Joseph Nolan, Junior Policy Officer, European Polar Board (EPB)
Alevtina Evgrafova, 2017 Fellow, International Arctic Science Committee (IASC)
Lavenia Ratnarajah, 2016 Fellow, Scientific Committee on Antarctic Research (SCAR)
Jilda Caccavo, 2016 Fellow, Scientific Committee on Antarctic Research (SCAR)
Whether you research phenomena in the Arctic or Antarctic, there are worldwide committees available to you. International collaboration is an integral part of polar research for early career professionals and beyond. How do you get involved? Just ask our panel! The webinar will be convened by Sara Strey form our APECS Polar Week Committee.
If a six-year old can talk about a Tyrannosaurus and describe how it differs from a Stegosaurus, they can engage with some of the big ideas in your research. You just have to remember they are not your typical science audience. Julia Dooley, President of Polar Educators International and Primary level teacher of Gifted and Talented students will share a few teacher tools, and ideas for making your classroom visits engaging, and actually a little fun.
This presentation will discuss nearly two-decades of research strategies and practices for glacier-related research in the Peruvian Andes, particularly the Cordillera Blanca. This mountain range is one of the world’s hardest hit by glacier-caused disasters, with more than 10,000 people dying from glacial lake outburst floods (GLOFs) and rock-ice landslides since the 1940s. But it is also the place where Peruvian engineers and scientists have done some of the most effective mitigation work to prevent GLOFs: they have studied, monitored, partially drained, and even dammed 35 dangerous glacial lakes over time. It thus served as an ideal site for my social science research on the history of climate change adaptation and human interactions with glaciers over 75 years. Yet doing the Cordillera Blanca research was never easy. Access to information, data, and research sites was often blocked. Local authorities and experts needed to personally approve (or not) many of my research practices. Institutions sometimes rejected my proposals or thwarted my progress. Collaborations emerged slowly. In short, my studies have required what I call “research diplomacy,” which involved extensive personal connections, collaborations, networking, and reciprocal interactions with a host of individuals, institutions, and stakeholders in Peru. This kind of research diplomacy is useful (and I would say essential) for researchers in any field, from glaciology and hydrology to history and human geography.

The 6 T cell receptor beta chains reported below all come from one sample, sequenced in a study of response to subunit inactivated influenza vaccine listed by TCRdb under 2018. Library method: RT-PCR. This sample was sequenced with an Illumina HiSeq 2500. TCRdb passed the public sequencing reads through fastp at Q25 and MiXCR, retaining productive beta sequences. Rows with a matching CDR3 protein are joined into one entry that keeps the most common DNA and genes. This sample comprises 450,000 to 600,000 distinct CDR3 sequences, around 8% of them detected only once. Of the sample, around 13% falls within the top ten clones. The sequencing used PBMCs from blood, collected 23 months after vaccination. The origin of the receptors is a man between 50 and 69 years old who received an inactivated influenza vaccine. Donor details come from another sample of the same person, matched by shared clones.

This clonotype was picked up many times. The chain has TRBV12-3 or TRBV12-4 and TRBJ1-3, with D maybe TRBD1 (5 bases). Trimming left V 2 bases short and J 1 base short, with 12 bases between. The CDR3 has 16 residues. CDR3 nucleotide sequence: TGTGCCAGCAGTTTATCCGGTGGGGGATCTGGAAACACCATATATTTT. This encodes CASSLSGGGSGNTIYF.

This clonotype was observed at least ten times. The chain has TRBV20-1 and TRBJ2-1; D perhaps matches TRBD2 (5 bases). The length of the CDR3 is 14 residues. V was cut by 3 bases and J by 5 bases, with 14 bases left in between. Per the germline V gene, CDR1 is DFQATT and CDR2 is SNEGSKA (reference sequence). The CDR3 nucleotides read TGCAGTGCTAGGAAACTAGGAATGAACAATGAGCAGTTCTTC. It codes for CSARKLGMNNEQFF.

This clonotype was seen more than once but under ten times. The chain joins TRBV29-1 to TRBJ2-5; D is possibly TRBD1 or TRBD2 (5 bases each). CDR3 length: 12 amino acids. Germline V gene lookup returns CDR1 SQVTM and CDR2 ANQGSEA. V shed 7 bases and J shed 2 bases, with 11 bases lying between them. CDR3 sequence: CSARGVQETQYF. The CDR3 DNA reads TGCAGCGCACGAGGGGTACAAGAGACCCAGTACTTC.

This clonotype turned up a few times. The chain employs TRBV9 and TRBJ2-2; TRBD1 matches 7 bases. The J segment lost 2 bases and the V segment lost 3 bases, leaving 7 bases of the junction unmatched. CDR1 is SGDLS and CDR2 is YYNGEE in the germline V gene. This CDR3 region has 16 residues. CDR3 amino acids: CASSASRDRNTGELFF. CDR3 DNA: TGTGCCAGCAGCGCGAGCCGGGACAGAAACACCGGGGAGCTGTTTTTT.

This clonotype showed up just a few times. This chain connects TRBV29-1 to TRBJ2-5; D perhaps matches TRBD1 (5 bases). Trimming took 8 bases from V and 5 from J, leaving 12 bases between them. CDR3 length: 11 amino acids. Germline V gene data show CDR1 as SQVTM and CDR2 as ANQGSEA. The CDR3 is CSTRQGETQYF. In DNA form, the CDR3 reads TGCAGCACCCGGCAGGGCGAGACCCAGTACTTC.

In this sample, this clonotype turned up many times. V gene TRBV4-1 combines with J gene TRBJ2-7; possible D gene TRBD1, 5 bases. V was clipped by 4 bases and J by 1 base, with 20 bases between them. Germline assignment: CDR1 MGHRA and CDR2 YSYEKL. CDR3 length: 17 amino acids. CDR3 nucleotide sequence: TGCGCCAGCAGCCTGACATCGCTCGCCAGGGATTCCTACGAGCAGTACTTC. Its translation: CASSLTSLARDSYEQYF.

In November 2016, a European consortium of scientists from different disciplines set out to advance our capability to predict the weather and climate in the Arctic and beyond in the framework of the EU-funded project called APPLICATE. In this presentation, I will describe the basic rationale behind this project and outline what is needed to make step changes in our ability to predict Arctic weather and climate prediction, and to increase our understanding of the impact of Arctic climate change in mid-latitudes. In this context I will touch on the following topics: model evaluation, model development, teleconnections, observing system design, education and stakeholder engagement. To find out more about the APPLICATE project go to: https://applicate.eu/
The Antarctic Treaty, signed in Washington on December 1, 1959, has the purpose to ensure that "in the interest of all mankind that Antarctica shall continue for ever to be used exclusively for peaceful purposes and shall not become the scene or object of international discord". Signed in 1991, the Protocol on Environmental Protection (the Madrid Protocol) to the Treaty, designates Antarctica as “a natural reserve, devoted to peace and science”. This webinar will give an overview of how the Antarctic Treaty and its Madrid Protocol work, and how the Treaty system is used to protect the Antarctic environment.
The Arctic Council is the leading intergovernmental forum promoting cooperation, coordination and interaction among the Arctic States, Arctic indigenous communities and other Arctic inhabitants. Giving an overview of its structure, including Members, Permanent Participants and Working Groups, this webinar will act as an introduction to the Arctic Council, providing information on its workings, issues of focus, and recent achievements.